Delegates at the annual conference of the Recycling Council of Ontario (RCO) in Markham, Ontario were disappointed this week when a celebrity guest speaker ended up a no-show. Documentary filmmaker Michael Moore had been invited to speak, in keeping with the RCO conference’s amusing film theme; the event was entitled "Lord of the Rings" (think of the recycling "Mobius loop").
Moore canceled his appearance because he’s in the middle of a public dispute with Disney, that is refusing to distribute his new film about the war in Iraq, entitled "Fahrenheit 911" (a spoof of a similarly named sci-fi flick). Some people suspect that the controversy was actually manufactured by Moore himself in order to garner publicity two weeks in advance of the film’s debut at the Cannes Film Festival. (Moore has apparently known for a year that Disney was opposed to subsidiary Miramax distributing the film.)
Instead of Bowling for Columbine or Roger and Me, RCO delegates perhaps thought they were living out a real-life version of Castle Rock Entertainment’s film "Waiting for Guffman," a mockumentary written and directed by Christopher Guest (of Spinal Tap, Best in Show, A Mighty Wind, etc.). In that movie (the title is a take off on Beckett’s Waiting for Godot), an aspiring director convinces a local theatre troupe in a tiny American town that if they put on a great play, famous New York Broadway critic "Guffman" will attend the premiere, give them a great review and get them started on the road to Broadway and wealth and fame. After much hectic preparation, dreaming and rehearsals, Guffman does not show up.
Eventually Moore spoke to the crowd via telephone and loudspeaker on the second day of the conference. For his fans, it must have sounded a bit like the voice of the left-wing God booming down in the auditorium. Amid some quite funny deprecating remarks about himself and his country, Moore made an impassioned speech asking Canadians to set an example for America about environmental protection. He mentioned he has noticed many trucks with Ontario license plates hauling waste to his native Michigan, which he likened to dumping waste in an internal Third World country. (He said he nevertheless enjoyed the irony of Canadians "dumping their crap on America for a change").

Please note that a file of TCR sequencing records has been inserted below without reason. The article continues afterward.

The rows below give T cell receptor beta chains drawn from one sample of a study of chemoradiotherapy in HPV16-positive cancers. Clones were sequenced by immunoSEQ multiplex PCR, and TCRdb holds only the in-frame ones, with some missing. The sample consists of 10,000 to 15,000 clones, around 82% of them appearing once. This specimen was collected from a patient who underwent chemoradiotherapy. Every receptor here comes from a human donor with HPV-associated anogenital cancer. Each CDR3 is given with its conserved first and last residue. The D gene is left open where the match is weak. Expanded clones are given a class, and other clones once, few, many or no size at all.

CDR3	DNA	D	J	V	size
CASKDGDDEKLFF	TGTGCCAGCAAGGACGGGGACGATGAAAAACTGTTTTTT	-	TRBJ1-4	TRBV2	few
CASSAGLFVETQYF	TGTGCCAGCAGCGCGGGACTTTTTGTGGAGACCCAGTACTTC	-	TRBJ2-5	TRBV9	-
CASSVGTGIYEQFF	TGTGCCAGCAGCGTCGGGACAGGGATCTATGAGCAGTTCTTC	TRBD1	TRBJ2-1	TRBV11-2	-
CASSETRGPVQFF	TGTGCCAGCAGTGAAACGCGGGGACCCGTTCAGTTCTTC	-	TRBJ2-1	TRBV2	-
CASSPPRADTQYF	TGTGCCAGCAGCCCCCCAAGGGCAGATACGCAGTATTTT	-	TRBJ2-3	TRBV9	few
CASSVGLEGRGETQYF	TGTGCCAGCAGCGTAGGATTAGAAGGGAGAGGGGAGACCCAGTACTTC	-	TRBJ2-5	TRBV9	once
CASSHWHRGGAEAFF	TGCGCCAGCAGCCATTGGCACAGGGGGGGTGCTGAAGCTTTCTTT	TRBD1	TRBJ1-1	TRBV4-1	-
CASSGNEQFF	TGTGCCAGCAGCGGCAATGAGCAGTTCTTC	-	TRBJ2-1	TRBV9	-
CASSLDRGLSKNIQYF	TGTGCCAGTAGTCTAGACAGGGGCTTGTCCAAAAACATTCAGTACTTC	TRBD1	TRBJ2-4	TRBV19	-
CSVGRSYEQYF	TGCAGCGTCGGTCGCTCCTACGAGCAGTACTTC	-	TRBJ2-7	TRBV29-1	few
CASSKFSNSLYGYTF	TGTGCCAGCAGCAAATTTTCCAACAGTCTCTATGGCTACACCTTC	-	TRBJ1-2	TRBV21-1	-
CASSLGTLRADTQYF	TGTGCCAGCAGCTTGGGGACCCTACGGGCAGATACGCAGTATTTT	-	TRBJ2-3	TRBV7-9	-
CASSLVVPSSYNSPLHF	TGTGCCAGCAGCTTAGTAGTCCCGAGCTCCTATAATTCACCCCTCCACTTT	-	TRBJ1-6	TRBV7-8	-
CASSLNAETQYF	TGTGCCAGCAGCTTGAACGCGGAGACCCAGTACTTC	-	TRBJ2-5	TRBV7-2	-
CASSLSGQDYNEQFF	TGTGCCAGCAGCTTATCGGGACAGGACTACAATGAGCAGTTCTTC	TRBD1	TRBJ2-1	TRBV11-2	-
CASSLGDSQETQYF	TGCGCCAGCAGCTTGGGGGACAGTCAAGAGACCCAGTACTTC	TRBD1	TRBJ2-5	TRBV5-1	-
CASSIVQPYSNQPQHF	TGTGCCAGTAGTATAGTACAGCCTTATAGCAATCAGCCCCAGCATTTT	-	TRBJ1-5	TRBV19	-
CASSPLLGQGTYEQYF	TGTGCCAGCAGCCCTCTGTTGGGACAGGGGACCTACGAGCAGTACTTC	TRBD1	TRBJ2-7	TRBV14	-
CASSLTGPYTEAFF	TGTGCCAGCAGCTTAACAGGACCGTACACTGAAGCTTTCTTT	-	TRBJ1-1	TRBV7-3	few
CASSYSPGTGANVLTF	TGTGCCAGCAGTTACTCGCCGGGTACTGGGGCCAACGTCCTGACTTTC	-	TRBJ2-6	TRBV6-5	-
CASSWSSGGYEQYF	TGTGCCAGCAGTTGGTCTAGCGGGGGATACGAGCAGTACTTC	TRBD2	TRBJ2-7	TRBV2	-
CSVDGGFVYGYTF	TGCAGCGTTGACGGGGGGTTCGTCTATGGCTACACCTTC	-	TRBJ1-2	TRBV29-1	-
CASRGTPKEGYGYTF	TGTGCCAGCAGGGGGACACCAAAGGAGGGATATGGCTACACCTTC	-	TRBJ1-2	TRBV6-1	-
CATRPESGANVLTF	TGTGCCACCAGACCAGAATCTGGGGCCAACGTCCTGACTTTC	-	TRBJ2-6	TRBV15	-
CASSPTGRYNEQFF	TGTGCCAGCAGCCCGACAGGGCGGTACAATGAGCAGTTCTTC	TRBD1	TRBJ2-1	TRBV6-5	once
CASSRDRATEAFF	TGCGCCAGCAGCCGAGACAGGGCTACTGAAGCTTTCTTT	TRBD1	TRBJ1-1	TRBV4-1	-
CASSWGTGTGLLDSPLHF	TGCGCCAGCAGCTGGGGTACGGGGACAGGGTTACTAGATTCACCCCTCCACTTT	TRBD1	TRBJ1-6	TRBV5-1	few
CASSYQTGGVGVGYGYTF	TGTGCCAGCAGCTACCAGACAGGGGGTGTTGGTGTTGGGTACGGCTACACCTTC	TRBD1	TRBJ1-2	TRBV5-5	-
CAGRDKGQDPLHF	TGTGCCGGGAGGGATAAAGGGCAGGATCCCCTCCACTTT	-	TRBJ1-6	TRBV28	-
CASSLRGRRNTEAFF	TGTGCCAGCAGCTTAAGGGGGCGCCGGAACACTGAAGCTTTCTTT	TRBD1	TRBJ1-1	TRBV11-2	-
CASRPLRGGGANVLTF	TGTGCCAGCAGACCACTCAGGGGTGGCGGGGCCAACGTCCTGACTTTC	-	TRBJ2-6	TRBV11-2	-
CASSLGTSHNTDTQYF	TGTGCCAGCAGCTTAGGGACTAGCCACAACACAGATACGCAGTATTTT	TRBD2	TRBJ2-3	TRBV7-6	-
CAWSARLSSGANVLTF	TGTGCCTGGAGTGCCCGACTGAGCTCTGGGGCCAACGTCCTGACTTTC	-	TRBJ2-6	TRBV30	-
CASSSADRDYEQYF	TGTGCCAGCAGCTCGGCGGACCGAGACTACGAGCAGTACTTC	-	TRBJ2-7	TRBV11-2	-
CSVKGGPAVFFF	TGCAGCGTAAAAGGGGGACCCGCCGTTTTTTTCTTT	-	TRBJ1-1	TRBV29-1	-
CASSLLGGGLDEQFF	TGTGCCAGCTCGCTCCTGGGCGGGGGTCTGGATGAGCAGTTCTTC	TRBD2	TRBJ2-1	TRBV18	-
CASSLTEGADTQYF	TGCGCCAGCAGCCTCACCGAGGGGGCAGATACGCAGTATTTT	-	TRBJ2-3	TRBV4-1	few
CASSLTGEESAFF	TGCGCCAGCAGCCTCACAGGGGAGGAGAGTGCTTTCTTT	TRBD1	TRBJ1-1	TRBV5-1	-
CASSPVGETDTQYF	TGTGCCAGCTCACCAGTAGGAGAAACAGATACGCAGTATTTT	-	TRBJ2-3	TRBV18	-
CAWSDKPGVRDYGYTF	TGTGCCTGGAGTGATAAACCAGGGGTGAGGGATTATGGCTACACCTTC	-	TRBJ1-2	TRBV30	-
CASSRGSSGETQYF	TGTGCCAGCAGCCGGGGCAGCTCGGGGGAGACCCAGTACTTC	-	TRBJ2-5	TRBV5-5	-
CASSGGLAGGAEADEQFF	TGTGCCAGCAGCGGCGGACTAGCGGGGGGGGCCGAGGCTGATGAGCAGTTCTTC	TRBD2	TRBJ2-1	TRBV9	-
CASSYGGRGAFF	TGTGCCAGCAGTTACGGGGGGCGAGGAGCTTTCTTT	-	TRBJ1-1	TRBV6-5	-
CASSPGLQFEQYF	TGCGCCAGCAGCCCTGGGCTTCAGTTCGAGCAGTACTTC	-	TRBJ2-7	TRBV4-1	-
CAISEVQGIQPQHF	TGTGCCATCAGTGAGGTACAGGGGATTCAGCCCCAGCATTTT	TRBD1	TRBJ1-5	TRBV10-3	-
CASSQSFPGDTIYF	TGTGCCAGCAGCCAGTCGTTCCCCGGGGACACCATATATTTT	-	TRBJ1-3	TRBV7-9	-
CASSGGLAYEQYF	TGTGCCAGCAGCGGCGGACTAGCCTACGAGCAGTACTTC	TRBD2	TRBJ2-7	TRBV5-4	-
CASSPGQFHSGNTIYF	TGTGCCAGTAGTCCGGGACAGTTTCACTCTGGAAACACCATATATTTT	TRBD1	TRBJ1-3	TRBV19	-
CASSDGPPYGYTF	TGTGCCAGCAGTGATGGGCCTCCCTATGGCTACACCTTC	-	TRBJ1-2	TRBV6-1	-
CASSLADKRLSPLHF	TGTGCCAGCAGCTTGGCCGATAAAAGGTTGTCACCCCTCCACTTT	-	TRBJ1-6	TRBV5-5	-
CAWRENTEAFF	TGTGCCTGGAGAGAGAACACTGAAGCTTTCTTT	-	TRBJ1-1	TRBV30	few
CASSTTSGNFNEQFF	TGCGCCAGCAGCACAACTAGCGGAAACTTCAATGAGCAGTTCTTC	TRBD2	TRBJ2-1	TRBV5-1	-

Despite the Moore no-show, conference delegates seemed generally very pleased with the quality and content of the overall event, which addressed key concerns during a hectic and confusing time for waste management in Ontario, especially since the new Blue Box funding plan has just come into effect and stewardship plans for used oil and tires have hits various snags. Particularly entertaining was the incineration panel which was more or less hijacked by anti-incineration activist Professor Paul Connett whose remarks contained some interesting observations but whose totally over-the-top dramatic presentation style and level of anger seemed poorly calibrated and more appropriate to stir up feelings at a public meeting over a proposed incinerator than an informed professional audience.
Environment Minister Leona Dombrowsky spoke at the opening plenary session and made an important announcement that Ontario will adopt the CCME guidelines for compost, thus increasing the market viability for compost generated in new large-scale programs. The minister also reaffirmed her commitment and support for her recently announced 60 per cent waste diversion target for the province.